Tea Party Tanks: Latest Poll Shows New Low for Faux Grassroots Movement

National public support for the far-right Tea Party movement has plunged to historic lows, according to new polling released by Gallup on Monday.

The survey shows that only 17 percent of Americans now actively support the Tea Party, while a majority (54 percent) neither oppose or support the faction which has aimed to drag the Republican Party further to the right in recent years.

As Democrats and self-identified liberals continue to represent the largest set of outright opponents, the largest drop in support for the Tea Party comes from so-called “conservative Republicans,” of which only 42 percent are now supportive, compared to 63 percent who described themselves as backers in 2010.

The other significant drop in support, noted Gallup, was among “Republican leaners”—independent voters who lean Republican. Among those voters, support for the Tea Party dropped a dramatic twenty-nine points, from 52 percent in 2010 down to 23 percent this month.

Since first appearing on the political scene in the aftermath of the financial crisis in 2007 and the election of Barack Obama in 2008, the Tea Party was largely interpreted as a re-branding of the Republican Party after the political and economic disasters produced by the presidency of George W. Bush. Though many of its supporters spoke of it as an authentic grassroots movement fueled by conservative and independent-minded voters, observant critics—including journalists like George Monbiot and Matt Taibbi—documented how its founding and political development was orchestrated by well-known members of the Republican establishment and other elite interests.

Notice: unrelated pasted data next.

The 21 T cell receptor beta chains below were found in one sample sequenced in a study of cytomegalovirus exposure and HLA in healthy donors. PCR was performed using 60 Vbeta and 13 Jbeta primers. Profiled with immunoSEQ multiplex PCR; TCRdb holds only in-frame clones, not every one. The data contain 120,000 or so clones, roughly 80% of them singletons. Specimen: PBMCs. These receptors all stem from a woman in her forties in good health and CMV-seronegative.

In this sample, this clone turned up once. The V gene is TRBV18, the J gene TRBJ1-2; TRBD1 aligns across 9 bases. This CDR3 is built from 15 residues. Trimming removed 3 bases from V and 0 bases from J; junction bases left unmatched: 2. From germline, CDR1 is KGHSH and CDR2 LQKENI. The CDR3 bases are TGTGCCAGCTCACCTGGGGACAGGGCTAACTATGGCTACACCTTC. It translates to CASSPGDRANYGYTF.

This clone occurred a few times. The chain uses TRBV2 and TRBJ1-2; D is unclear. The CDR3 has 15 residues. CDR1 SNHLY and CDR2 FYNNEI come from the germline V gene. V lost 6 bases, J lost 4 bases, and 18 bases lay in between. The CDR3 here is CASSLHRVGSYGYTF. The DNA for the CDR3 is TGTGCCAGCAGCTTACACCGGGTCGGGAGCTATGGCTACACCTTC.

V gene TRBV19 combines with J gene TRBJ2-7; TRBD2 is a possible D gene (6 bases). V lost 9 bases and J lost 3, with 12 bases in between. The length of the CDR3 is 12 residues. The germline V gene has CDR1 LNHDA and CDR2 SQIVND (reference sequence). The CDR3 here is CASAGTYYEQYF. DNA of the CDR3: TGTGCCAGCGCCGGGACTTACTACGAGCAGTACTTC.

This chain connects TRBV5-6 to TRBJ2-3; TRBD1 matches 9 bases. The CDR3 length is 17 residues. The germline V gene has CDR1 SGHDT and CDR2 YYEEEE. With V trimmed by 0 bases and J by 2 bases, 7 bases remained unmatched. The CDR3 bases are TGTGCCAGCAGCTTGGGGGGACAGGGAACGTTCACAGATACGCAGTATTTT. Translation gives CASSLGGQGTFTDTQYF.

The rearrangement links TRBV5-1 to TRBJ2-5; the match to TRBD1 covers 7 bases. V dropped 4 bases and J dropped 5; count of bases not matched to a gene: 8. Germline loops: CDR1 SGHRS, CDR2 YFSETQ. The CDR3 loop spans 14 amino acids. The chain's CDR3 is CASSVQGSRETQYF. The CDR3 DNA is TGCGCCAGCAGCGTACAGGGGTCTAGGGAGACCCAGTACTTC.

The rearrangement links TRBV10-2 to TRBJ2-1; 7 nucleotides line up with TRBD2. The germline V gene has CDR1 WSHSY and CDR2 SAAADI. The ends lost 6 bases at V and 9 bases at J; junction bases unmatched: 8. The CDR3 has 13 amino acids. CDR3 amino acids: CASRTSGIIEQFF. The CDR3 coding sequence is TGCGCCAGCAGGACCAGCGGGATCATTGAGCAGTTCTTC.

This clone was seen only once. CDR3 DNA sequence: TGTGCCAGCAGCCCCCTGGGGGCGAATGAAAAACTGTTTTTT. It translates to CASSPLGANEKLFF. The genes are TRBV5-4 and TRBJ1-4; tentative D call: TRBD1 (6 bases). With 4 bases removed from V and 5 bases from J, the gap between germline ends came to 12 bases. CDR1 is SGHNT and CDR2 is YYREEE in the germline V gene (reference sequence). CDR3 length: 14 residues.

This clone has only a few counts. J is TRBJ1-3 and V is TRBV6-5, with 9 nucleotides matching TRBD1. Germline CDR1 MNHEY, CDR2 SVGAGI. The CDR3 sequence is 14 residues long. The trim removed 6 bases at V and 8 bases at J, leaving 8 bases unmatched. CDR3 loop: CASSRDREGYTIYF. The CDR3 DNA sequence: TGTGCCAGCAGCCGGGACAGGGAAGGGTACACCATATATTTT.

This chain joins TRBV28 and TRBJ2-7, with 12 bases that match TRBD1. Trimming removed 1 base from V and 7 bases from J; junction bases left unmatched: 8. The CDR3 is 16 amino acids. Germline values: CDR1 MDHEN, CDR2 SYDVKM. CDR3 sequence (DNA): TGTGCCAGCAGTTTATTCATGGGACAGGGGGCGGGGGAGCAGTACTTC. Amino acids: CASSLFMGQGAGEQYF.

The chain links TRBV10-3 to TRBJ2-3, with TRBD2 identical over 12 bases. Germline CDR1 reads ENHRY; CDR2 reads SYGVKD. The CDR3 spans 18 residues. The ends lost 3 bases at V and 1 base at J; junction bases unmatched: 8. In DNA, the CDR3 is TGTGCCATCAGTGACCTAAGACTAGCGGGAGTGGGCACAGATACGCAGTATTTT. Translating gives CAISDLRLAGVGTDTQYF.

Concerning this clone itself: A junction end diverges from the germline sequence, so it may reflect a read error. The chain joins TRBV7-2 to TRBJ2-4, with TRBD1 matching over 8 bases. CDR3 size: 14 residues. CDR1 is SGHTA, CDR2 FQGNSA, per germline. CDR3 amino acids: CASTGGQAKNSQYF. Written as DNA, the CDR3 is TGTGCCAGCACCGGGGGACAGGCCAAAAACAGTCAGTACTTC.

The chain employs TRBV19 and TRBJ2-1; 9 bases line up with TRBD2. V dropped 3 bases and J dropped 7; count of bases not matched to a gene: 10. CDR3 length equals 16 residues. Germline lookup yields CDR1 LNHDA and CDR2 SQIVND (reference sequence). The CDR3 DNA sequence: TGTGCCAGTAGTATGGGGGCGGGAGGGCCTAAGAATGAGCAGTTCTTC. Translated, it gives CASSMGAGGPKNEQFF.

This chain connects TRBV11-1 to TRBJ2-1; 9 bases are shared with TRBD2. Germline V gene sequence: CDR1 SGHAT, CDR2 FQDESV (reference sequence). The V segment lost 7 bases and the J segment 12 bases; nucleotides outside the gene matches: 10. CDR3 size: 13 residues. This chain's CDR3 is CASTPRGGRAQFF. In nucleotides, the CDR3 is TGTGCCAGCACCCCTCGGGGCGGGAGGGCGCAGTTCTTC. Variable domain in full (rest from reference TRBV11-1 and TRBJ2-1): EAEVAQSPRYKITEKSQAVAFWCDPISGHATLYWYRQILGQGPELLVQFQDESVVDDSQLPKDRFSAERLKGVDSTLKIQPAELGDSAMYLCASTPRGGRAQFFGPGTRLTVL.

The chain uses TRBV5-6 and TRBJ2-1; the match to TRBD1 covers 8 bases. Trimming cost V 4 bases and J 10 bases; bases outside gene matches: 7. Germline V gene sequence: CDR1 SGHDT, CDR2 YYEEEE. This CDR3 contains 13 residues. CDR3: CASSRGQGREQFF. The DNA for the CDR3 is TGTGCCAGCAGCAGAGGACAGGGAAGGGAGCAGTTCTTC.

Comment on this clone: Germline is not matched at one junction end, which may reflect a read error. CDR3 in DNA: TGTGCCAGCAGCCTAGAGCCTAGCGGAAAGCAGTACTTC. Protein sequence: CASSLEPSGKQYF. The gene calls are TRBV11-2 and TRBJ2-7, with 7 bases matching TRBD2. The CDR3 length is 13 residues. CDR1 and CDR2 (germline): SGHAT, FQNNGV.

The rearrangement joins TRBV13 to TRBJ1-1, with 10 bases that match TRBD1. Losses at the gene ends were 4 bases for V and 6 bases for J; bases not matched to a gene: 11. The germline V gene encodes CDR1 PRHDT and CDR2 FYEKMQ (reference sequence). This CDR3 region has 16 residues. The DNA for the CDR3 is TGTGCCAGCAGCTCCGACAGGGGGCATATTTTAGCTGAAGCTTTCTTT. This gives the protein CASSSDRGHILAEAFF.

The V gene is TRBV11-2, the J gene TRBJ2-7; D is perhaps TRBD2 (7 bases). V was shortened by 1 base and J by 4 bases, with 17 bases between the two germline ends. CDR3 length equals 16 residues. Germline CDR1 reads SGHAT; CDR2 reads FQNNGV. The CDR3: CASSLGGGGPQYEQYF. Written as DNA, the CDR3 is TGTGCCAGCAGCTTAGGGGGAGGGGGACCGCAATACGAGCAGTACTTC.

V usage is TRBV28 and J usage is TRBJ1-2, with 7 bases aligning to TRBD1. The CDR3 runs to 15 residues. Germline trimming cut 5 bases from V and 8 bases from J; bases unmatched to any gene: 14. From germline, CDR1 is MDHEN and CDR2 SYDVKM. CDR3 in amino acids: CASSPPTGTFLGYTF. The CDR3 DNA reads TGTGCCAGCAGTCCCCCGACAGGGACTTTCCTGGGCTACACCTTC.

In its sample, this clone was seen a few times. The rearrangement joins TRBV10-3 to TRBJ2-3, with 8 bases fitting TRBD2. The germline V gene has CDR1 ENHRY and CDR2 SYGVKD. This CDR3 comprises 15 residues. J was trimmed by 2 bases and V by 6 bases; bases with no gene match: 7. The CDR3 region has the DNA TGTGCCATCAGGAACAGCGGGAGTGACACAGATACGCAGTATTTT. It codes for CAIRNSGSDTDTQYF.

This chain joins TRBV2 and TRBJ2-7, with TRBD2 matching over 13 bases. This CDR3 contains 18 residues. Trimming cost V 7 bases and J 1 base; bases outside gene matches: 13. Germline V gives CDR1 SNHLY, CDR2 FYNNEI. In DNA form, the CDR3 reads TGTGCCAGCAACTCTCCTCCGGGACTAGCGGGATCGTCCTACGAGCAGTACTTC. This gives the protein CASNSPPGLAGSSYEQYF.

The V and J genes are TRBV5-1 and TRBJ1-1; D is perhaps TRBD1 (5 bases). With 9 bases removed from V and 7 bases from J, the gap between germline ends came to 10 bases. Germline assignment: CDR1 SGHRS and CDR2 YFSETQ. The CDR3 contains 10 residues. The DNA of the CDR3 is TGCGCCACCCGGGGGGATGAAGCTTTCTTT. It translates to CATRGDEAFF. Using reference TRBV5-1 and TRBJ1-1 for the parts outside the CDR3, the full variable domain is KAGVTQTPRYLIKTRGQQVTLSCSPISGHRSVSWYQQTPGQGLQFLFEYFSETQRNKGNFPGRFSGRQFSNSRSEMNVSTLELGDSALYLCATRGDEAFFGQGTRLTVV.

Taibbi, for his part, explained the phenomenon of the Tea Party this way:

Despite such criticisms, however, the undeniable energy created by the Tea Party was widely credited with Republican Party victories in the 2010 midterm election, which returned the House of Representatives to GOP control and swept right-wing governors to power in numerous states across the U.S.

The bottom line of Monday’s polling, according to Gallup, is this:

The Gallup poll on Monday was based on telephone interviews conducted between October 7-11, using a random sample of 1,015 national adults, aged 18 and older, living in all 50 U.S. states and the District of Columbia.

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